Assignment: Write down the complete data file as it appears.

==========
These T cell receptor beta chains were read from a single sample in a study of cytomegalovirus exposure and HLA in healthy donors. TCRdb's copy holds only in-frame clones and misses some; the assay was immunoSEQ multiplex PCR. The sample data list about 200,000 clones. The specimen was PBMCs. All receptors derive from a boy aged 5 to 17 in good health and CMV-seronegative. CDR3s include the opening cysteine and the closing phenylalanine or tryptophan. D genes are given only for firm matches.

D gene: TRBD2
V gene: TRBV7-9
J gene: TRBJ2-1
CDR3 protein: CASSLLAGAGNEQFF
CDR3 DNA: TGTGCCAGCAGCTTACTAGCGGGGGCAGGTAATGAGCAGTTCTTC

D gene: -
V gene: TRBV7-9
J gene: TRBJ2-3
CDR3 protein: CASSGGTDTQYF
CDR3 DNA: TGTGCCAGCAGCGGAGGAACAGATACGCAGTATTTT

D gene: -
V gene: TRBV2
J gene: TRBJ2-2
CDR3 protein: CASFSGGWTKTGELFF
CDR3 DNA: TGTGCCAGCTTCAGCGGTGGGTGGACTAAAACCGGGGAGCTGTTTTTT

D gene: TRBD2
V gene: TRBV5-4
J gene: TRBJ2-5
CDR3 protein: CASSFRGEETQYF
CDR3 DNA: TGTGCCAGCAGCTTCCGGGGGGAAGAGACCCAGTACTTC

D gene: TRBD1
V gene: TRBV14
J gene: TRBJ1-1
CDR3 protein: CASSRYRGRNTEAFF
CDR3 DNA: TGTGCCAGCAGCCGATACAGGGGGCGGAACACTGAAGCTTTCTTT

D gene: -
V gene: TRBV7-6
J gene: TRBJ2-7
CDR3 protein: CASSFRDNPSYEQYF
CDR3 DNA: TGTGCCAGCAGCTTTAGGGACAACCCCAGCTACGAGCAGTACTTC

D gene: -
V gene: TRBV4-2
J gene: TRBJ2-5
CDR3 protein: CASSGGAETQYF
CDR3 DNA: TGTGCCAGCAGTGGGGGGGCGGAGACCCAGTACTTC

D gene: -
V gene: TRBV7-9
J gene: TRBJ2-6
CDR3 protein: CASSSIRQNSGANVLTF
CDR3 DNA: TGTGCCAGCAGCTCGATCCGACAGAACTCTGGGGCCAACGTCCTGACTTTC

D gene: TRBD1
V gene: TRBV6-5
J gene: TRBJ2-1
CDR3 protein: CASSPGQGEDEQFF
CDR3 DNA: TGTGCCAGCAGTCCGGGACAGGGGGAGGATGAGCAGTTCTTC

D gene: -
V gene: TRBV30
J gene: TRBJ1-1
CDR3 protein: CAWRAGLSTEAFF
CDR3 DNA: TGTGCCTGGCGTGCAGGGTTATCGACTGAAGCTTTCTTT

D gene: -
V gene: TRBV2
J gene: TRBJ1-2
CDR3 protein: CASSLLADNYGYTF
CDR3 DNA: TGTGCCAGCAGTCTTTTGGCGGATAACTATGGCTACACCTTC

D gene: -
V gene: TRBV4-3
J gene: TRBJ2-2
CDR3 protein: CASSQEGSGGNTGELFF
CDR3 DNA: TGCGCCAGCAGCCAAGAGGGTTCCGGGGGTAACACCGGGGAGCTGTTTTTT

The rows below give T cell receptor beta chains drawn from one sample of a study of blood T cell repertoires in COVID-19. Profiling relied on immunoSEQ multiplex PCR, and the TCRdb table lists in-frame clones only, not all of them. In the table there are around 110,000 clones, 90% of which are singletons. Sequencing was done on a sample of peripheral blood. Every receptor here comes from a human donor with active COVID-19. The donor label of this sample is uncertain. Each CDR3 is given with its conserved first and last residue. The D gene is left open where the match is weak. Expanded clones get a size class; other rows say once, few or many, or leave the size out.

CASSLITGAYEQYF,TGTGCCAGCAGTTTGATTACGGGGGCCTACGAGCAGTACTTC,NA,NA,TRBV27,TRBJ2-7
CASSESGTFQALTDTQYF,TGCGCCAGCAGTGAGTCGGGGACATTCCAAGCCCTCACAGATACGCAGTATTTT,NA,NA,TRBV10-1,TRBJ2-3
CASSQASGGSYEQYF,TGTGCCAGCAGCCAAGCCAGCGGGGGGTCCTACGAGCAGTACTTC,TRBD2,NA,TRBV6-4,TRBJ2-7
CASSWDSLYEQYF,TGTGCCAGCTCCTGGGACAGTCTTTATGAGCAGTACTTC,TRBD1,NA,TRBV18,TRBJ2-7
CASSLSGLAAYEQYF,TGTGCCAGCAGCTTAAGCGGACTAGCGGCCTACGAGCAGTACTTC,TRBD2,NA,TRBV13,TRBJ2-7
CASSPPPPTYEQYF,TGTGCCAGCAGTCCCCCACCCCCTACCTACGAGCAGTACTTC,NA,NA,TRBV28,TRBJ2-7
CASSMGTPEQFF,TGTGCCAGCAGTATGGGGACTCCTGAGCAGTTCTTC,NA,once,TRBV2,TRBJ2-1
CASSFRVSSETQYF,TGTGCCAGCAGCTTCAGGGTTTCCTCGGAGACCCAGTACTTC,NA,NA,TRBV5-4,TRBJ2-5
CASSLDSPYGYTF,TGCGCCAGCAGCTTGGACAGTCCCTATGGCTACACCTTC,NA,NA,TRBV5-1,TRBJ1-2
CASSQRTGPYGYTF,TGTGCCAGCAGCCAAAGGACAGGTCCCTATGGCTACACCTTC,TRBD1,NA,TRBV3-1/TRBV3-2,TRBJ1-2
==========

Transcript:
These T cell receptor beta chains were read from a single sample in a study of cytomegalovirus exposure and HLA in healthy donors. TCRdb's copy holds only in-frame clones and misses some; the assay was immunoSEQ multiplex PCR. The sample data list about 200,000 clones. The specimen was PBMCs. All receptors derive from a boy aged 5 to 17 in good health and CMV-seronegative. CDR3s include the opening cysteine and the closing phenylalanine or tryptophan. D genes are given only for firm matches.

D gene: TRBD2
V gene: TRBV7-9
J gene: TRBJ2-1
CDR3 protein: CASSLLAGAGNEQFF
CDR3 DNA: TGTGCCAGCAGCTTACTAGCGGGGGCAGGTAATGAGCAGTTCTTC

D gene: -
V gene: TRBV7-9
J gene: TRBJ2-3
CDR3 protein: CASSGGTDTQYF
CDR3 DNA: TGTGCCAGCAGCGGAGGAACAGATACGCAGTATTTT

D gene: -
V gene: TRBV2
J gene: TRBJ2-2
CDR3 protein: CASFSGGWTKTGELFF
CDR3 DNA: TGTGCCAGCTTCAGCGGTGGGTGGACTAAAACCGGGGAGCTGTTTTTT

D gene: TRBD2
V gene: TRBV5-4
J gene: TRBJ2-5
CDR3 protein: CASSFRGEETQYF
CDR3 DNA: TGTGCCAGCAGCTTCCGGGGGGAAGAGACCCAGTACTTC

D gene: TRBD1
V gene: TRBV14
J gene: TRBJ1-1
CDR3 protein: CASSRYRGRNTEAFF
CDR3 DNA: TGTGCCAGCAGCCGATACAGGGGGCGGAACACTGAAGCTTTCTTT

D gene: -
V gene: TRBV7-6
J gene: TRBJ2-7
CDR3 protein: CASSFRDNPSYEQYF
CDR3 DNA: TGTGCCAGCAGCTTTAGGGACAACCCCAGCTACGAGCAGTACTTC

D gene: -
V gene: TRBV4-2
J gene: TRBJ2-5
CDR3 protein: CASSGGAETQYF
CDR3 DNA: TGTGCCAGCAGTGGGGGGGCGGAGACCCAGTACTTC

D gene: -
V gene: TRBV7-9
J gene: TRBJ2-6
CDR3 protein: CASSSIRQNSGANVLTF
CDR3 DNA: TGTGCCAGCAGCTCGATCCGACAGAACTCTGGGGCCAACGTCCTGACTTTC

D gene: TRBD1
V gene: TRBV6-5
J gene: TRBJ2-1
CDR3 protein: CASSPGQGEDEQFF
CDR3 DNA: TGTGCCAGCAGTCCGGGACAGGGGGAGGATGAGCAGTTCTTC

D gene: -
V gene: TRBV30
J gene: TRBJ1-1
CDR3 protein: CAWRAGLSTEAFF
CDR3 DNA: TGTGCCTGGCGTGCAGGGTTATCGACTGAAGCTTTCTTT

D gene: -
V gene: TRBV2
J gene: TRBJ1-2
CDR3 protein: CASSLLADNYGYTF
CDR3 DNA: TGTGCCAGCAGTCTTTTGGCGGATAACTATGGCTACACCTTC

D gene: -
V gene: TRBV4-3
J gene: TRBJ2-2
CDR3 protein: CASSQEGSGGNTGELFF
CDR3 DNA: TGCGCCAGCAGCCAAGAGGGTTCCGGGGGTAACACCGGGGAGCTGTTTTTT

The rows below give T cell receptor beta chains drawn from one sample of a study of blood T cell repertoires in COVID-19. Profiling relied on immunoSEQ multiplex PCR, and the TCRdb table lists in-frame clones only, not all of them. In the table there are around 110,000 clones, 90% of which are singletons. Sequencing was done on a sample of peripheral blood. Every receptor here comes from a human donor with active COVID-19. The donor label of this sample is uncertain. Each CDR3 is given with its conserved first and last residue. The D gene is left open where the match is weak. Expanded clones get a size class; other rows say once, few or many, or leave the size out.

CASSLITGAYEQYF,TGTGCCAGCAGTTTGATTACGGGGGCCTACGAGCAGTACTTC,NA,NA,TRBV27,TRBJ2-7
CASSESGTFQALTDTQYF,TGCGCCAGCAGTGAGTCGGGGACATTCCAAGCCCTCACAGATACGCAGTATTTT,NA,NA,TRBV10-1,TRBJ2-3
CASSQASGGSYEQYF,TGTGCCAGCAGCCAAGCCAGCGGGGGGTCCTACGAGCAGTACTTC,TRBD2,NA,TRBV6-4,TRBJ2-7
CASSWDSLYEQYF,TGTGCCAGCTCCTGGGACAGTCTTTATGAGCAGTACTTC,TRBD1,NA,TRBV18,TRBJ2-7
CASSLSGLAAYEQYF,TGTGCCAGCAGCTTAAGCGGACTAGCGGCCTACGAGCAGTACTTC,TRBD2,NA,TRBV13,TRBJ2-7
CASSPPPPTYEQYF,TGTGCCAGCAGTCCCCCACCCCCTACCTACGAGCAGTACTTC,NA,NA,TRBV28,TRBJ2-7
CASSMGTPEQFF,TGTGCCAGCAGTATGGGGACTCCTGAGCAGTTCTTC,NA,once,TRBV2,TRBJ2-1
CASSFRVSSETQYF,TGTGCCAGCAGCTTCAGGGTTTCCTCGGAGACCCAGTACTTC,NA,NA,TRBV5-4,TRBJ2-5
CASSLDSPYGYTF,TGCGCCAGCAGCTTGGACAGTCCCTATGGCTACACCTTC,NA,NA,TRBV5-1,TRBJ1-2
CASSQRTGPYGYTF,TGTGCCAGCAGCCAAAGGACAGGTCCCTATGGCTACACCTTC,TRBD1,NA,TRBV3-1/TRBV3-2,TRBJ1-2